Of course I'm assuming if you use Amazon you have Prime, and so the shipping is free. (It was free for me here in Redmond, WA. YMMV. The item is NOT a Prime item, but shipping was free anyway.) There are currently 19 of these left in stock.

I figure I can make 2 5x5x24 inch moderators for my He3 tubes with that plastic. It is about 50lbs of HDPE. The HDPE is natural - not dyed - and they are REALLY nice cutting boards... but pretty soon for me they will be in pieces.

Here is a link: https://www.amazon.com/Hakka-3-Board-Wh ... ast_sto_dp

Joe.
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Re: Joe Ballantyne Fusor v1.

Post by Richard Hull »

I lost a lot of of file material I put up in the last terrible undesired backup purge this year. I found my original super moderator for the 1X24 tube pdf file missing in one of my FAQs for those interested here is my precise build.

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Re: Joe Ballantyne Fusor v1.

Post by JoeBallantyne »

Richard, thanks for the .pdf describing your moderator setup.

My plan is similar, but will have 4 1x5x24 inch pieces, and 2 1x2x24 inch pieces. That should use up one of the 18x24 slabs completely, and use a little more than 7 inches of the 18 inch width of the second slab.

So looking at the 5x5 inch end straight on, the He3 tube will go in the center where there is no X.

XXXXX (1x5)
XXXXX (1x5)
XX XX (1x2) (1x1 hole) (1x2)
XXXXX (1x5)
XXXXX (1x5)

That means there is a minimum distance of 2 inches of moderator which is 5.08cm A little less than the optimal 5.5cm for 2.5MeV neutrons, but should be OK. We shall see. I am going to build it and try it out. I will actually probably make each piece slightly bigger than 5 inches so that I get 3 equal sized large pieces ~5.1 inches and 1 smaller piece of ~2.05 inches from each of the first 2 18x24 slabs. The exact widths will depend on the kerf of the saw blade I use to cut the material. But the goal is to make 3 24 inch long cuts and end up with 4 pieces that are all exactly the right width.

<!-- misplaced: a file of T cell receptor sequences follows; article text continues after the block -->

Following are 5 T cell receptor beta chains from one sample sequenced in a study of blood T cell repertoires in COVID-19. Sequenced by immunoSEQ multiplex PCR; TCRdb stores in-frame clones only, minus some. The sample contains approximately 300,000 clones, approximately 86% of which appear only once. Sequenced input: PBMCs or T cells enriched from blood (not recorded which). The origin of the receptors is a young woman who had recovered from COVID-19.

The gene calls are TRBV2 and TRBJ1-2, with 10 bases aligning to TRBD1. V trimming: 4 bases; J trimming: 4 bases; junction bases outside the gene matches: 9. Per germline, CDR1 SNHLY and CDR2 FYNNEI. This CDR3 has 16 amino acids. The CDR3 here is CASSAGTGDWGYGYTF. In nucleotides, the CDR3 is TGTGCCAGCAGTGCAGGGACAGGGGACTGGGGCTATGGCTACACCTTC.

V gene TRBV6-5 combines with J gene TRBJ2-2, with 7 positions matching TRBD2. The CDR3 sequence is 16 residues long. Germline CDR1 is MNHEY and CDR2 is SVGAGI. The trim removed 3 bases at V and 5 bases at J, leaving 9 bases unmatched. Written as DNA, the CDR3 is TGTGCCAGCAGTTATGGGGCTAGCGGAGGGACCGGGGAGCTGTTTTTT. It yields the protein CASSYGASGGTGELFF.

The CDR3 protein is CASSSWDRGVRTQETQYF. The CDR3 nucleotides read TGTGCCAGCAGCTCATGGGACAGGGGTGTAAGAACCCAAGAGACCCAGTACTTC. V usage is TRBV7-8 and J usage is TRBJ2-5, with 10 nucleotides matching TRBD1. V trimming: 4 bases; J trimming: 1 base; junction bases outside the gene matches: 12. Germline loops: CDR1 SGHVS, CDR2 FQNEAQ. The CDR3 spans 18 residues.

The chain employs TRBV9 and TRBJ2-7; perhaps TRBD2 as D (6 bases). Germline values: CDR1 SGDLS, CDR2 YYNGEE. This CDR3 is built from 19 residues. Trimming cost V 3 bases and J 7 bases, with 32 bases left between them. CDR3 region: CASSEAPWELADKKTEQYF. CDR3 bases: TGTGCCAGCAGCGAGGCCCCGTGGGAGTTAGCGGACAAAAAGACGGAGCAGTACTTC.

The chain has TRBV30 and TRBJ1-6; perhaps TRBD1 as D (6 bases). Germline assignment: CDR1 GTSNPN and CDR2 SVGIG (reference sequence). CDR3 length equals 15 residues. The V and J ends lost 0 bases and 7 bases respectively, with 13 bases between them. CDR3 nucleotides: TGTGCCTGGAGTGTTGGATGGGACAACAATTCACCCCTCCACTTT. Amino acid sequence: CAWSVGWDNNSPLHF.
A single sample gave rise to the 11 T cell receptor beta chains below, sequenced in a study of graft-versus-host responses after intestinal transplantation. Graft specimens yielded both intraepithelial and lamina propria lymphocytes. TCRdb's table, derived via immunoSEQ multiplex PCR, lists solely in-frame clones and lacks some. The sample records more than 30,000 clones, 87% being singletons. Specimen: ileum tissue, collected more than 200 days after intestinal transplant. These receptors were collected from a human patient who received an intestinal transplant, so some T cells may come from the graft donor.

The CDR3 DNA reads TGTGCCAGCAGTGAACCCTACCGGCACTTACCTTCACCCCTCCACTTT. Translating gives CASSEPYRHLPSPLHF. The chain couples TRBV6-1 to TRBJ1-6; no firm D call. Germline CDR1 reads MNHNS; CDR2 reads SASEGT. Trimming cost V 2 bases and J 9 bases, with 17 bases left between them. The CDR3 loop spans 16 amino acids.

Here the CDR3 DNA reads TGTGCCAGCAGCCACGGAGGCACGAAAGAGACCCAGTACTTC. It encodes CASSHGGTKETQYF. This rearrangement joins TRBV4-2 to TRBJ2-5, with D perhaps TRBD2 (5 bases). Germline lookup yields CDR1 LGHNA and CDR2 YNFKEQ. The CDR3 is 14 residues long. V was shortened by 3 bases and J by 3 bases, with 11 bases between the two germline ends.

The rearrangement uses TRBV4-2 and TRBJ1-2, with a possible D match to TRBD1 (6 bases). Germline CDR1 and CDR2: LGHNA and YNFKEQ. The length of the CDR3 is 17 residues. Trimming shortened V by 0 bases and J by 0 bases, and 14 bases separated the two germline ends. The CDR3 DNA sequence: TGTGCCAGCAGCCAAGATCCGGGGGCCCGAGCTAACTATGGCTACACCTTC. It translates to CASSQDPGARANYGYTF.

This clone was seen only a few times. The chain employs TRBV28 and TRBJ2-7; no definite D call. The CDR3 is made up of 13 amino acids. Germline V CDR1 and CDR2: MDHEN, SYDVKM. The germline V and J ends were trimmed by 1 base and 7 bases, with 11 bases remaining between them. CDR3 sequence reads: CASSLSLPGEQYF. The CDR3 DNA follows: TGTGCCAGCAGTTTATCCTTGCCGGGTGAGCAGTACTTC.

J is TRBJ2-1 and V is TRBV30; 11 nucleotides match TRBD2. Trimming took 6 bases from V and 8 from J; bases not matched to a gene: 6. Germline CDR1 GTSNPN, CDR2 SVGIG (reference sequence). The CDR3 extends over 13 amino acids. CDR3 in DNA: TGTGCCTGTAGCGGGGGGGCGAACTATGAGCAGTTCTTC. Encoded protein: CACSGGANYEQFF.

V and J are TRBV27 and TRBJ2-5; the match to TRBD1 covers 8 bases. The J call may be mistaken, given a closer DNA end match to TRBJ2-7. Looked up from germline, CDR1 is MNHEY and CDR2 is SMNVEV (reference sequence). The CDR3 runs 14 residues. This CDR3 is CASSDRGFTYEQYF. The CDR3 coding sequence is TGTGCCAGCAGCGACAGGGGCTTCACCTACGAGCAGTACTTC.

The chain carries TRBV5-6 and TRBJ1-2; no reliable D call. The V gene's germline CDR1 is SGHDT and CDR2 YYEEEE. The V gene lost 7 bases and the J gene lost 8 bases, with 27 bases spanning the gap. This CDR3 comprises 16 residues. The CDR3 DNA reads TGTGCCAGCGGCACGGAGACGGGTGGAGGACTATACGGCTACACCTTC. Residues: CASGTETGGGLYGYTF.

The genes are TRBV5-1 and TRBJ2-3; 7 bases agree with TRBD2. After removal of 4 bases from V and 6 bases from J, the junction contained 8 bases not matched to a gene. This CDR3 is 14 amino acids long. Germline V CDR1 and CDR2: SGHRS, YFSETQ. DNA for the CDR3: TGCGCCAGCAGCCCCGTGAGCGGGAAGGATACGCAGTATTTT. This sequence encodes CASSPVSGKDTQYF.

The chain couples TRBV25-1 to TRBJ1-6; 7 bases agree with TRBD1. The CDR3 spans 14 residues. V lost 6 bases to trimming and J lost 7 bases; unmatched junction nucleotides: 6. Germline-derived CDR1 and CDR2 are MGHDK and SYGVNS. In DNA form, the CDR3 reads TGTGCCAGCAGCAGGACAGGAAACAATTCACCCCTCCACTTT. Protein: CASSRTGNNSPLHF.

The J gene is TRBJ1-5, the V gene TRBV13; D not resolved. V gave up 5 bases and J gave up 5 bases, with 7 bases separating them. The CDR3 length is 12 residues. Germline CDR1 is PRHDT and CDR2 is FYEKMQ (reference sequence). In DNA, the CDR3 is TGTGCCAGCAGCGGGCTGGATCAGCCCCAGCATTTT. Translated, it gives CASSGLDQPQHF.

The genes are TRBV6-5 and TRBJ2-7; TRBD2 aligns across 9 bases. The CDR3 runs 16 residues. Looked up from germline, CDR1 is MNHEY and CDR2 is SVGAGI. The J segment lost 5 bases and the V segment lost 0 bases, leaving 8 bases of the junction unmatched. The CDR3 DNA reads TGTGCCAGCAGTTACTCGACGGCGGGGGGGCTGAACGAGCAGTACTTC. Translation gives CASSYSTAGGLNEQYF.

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Re: Joe Ballantyne Fusor v1.

Post by Richard Hull »

I am sure your design will perform flawlessly. Anywhere from 2.4 to 3-inches of total containment all around with HDPE will do a fine job.

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Re: Joe Ballantyne Fusor v1.

Post by JoeBallantyne »

So here follows the first half of the post that I lost back on the early morning (probably about 3AM or so) of March 10th. This is the part that was backed up in a notepad doc.

Today, Wednesday 3/9/2022, I got my deuterium system connected to the fusor, in a vacuum tight configuration. I of course immediately tried to see if I could get any neutrons out, but it was not to be, yet.

To make the deuterium delivery system vacuum tight, and get it done today, I ordered a couple of unions from Grainger online, drove over to Seattle, forked over the $50+ for 14 tiny pieces of 316 stainless steel (7 pieces per union). Swagelok uses a nut, and a double ferrule to clamp down on the circumference of the tubing as the nut is tighted on the male thread/seat, and make a high pressure seal which is normally stainless steel on stainless steel, and can support pressures into the thousands of PSI. Lots of manufacturers now make Swagelok compatible parts. The unions I got were A-LOK made by Parker, but they worked just fine with the Swagelok male connectors I had on my equipment.

I needed to be able easily move and form the tubing, and I only need this to be vacuum tight, so the highest pressure it will see is 14PSI or so. (1 atm) I therefore chose to use 1/4 copper tubing, acquired from HD (Home Depot) in a coil of 20 ft. The copper tubing was very malleable, so it was easy to unbend it from the coil, and make some big loops to get from the deuterium cylinder to the top of the KF16 cross that currently has the 2 TC tubes attached. I moved the TC tubes to the side, so that I could run the tubing to the top, since that minimized the amount of bending required, and also puts the least stress on the connection, as the weight of the tubing is coming straight down instead of hanging off to one side.